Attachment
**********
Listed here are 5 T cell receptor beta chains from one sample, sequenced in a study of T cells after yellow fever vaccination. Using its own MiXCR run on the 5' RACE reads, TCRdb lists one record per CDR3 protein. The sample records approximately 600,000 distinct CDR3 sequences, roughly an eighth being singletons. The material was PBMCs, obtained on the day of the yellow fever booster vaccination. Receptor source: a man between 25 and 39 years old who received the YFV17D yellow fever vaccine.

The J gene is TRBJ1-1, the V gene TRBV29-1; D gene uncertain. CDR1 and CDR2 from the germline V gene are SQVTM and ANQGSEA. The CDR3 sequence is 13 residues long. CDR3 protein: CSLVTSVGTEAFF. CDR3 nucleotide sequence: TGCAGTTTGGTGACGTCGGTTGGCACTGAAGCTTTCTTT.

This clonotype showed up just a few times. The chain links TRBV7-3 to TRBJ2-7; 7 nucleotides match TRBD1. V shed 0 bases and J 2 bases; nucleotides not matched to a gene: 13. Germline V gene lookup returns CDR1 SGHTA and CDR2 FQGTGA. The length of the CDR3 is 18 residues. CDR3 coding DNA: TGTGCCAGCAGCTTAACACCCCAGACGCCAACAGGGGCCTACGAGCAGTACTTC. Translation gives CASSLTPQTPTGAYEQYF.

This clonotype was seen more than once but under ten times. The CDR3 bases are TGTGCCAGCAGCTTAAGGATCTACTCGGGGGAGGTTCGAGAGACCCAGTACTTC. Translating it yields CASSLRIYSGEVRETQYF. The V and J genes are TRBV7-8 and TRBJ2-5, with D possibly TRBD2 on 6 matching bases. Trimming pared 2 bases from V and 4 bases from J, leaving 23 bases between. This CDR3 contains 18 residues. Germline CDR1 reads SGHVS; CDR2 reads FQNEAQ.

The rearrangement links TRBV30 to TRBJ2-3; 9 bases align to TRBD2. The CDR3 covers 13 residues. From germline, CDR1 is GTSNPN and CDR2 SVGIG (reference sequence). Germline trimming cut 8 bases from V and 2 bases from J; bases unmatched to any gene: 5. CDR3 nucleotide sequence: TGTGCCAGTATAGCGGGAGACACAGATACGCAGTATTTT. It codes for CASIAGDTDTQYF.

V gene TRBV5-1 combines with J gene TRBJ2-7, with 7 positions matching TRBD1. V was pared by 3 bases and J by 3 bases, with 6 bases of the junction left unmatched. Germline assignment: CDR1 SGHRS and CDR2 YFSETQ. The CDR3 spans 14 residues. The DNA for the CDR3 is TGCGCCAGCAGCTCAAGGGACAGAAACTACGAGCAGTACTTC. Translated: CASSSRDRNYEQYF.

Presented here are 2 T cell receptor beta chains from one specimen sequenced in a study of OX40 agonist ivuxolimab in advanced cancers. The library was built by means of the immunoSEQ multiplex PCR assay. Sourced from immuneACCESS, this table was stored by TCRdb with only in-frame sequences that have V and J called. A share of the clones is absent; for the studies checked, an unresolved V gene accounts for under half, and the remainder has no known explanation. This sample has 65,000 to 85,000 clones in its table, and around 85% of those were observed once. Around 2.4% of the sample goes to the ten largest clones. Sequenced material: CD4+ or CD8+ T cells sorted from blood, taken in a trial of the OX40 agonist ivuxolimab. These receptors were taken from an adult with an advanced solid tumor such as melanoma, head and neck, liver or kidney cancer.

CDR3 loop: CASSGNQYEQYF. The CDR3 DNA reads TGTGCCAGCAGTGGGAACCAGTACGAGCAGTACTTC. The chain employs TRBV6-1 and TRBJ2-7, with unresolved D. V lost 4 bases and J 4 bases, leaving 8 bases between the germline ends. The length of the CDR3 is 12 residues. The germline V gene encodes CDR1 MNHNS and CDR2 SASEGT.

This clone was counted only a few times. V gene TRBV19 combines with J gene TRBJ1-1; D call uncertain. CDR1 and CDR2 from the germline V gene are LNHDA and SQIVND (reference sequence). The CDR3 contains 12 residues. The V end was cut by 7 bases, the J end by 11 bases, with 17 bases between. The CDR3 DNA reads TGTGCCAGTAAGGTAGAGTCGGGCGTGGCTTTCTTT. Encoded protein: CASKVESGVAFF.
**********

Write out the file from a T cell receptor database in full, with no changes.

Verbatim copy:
Listed here are 5 T cell receptor beta chains from one sample, sequenced in a study of T cells after yellow fever vaccination. Using its own MiXCR run on the 5' RACE reads, TCRdb lists one record per CDR3 protein. The sample records approximately 600,000 distinct CDR3 sequences, roughly an eighth being singletons. The material was PBMCs, obtained on the day of the yellow fever booster vaccination. Receptor source: a man between 25 and 39 years old who received the YFV17D yellow fever vaccine.

The J gene is TRBJ1-1, the V gene TRBV29-1; D gene uncertain. CDR1 and CDR2 from the germline V gene are SQVTM and ANQGSEA. The CDR3 sequence is 13 residues long. CDR3 protein: CSLVTSVGTEAFF. CDR3 nucleotide sequence: TGCAGTTTGGTGACGTCGGTTGGCACTGAAGCTTTCTTT.

This clonotype showed up just a few times. The chain links TRBV7-3 to TRBJ2-7; 7 nucleotides match TRBD1. V shed 0 bases and J 2 bases; nucleotides not matched to a gene: 13. Germline V gene lookup returns CDR1 SGHTA and CDR2 FQGTGA. The length of the CDR3 is 18 residues. CDR3 coding DNA: TGTGCCAGCAGCTTAACACCCCAGACGCCAACAGGGGCCTACGAGCAGTACTTC. Translation gives CASSLTPQTPTGAYEQYF.

This clonotype was seen more than once but under ten times. The CDR3 bases are TGTGCCAGCAGCTTAAGGATCTACTCGGGGGAGGTTCGAGAGACCCAGTACTTC. Translating it yields CASSLRIYSGEVRETQYF. The V and J genes are TRBV7-8 and TRBJ2-5, with D possibly TRBD2 on 6 matching bases. Trimming pared 2 bases from V and 4 bases from J, leaving 23 bases between. This CDR3 contains 18 residues. Germline CDR1 reads SGHVS; CDR2 reads FQNEAQ.

The rearrangement links TRBV30 to TRBJ2-3; 9 bases align to TRBD2. The CDR3 covers 13 residues. From germline, CDR1 is GTSNPN and CDR2 SVGIG (reference sequence). Germline trimming cut 8 bases from V and 2 bases from J; bases unmatched to any gene: 5. CDR3 nucleotide sequence: TGTGCCAGTATAGCGGGAGACACAGATACGCAGTATTTT. It codes for CASIAGDTDTQYF.

V gene TRBV5-1 combines with J gene TRBJ2-7, with 7 positions matching TRBD1. V was pared by 3 bases and J by 3 bases, with 6 bases of the junction left unmatched. Germline assignment: CDR1 SGHRS and CDR2 YFSETQ. The CDR3 spans 14 residues. The DNA for the CDR3 is TGCGCCAGCAGCTCAAGGGACAGAAACTACGAGCAGTACTTC. Translated: CASSSRDRNYEQYF.

Presented here are 2 T cell receptor beta chains from one specimen sequenced in a study of OX40 agonist ivuxolimab in advanced cancers. The library was built by means of the immunoSEQ multiplex PCR assay. Sourced from immuneACCESS, this table was stored by TCRdb with only in-frame sequences that have V and J called. A share of the clones is absent; for the studies checked, an unresolved V gene accounts for under half, and the remainder has no known explanation. This sample has 65,000 to 85,000 clones in its table, and around 85% of those were observed once. Around 2.4% of the sample goes to the ten largest clones. Sequenced material: CD4+ or CD8+ T cells sorted from blood, taken in a trial of the OX40 agonist ivuxolimab. These receptors were taken from an adult with an advanced solid tumor such as melanoma, head and neck, liver or kidney cancer.

CDR3 loop: CASSGNQYEQYF. The CDR3 DNA reads TGTGCCAGCAGTGGGAACCAGTACGAGCAGTACTTC. The chain employs TRBV6-1 and TRBJ2-7, with unresolved D. V lost 4 bases and J 4 bases, leaving 8 bases between the germline ends. The length of the CDR3 is 12 residues. The germline V gene encodes CDR1 MNHNS and CDR2 SASEGT.

This clone was counted only a few times. V gene TRBV19 combines with J gene TRBJ1-1; D call uncertain. CDR1 and CDR2 from the germline V gene are LNHDA and SQIVND (reference sequence). The CDR3 contains 12 residues. The V end was cut by 7 bases, the J end by 11 bases, with 17 bases between. The CDR3 DNA reads TGTGCCAGTAAGGTAGAGTCGGGCGTGGCTTTCTTT. Encoded protein: CASKVESGVAFF.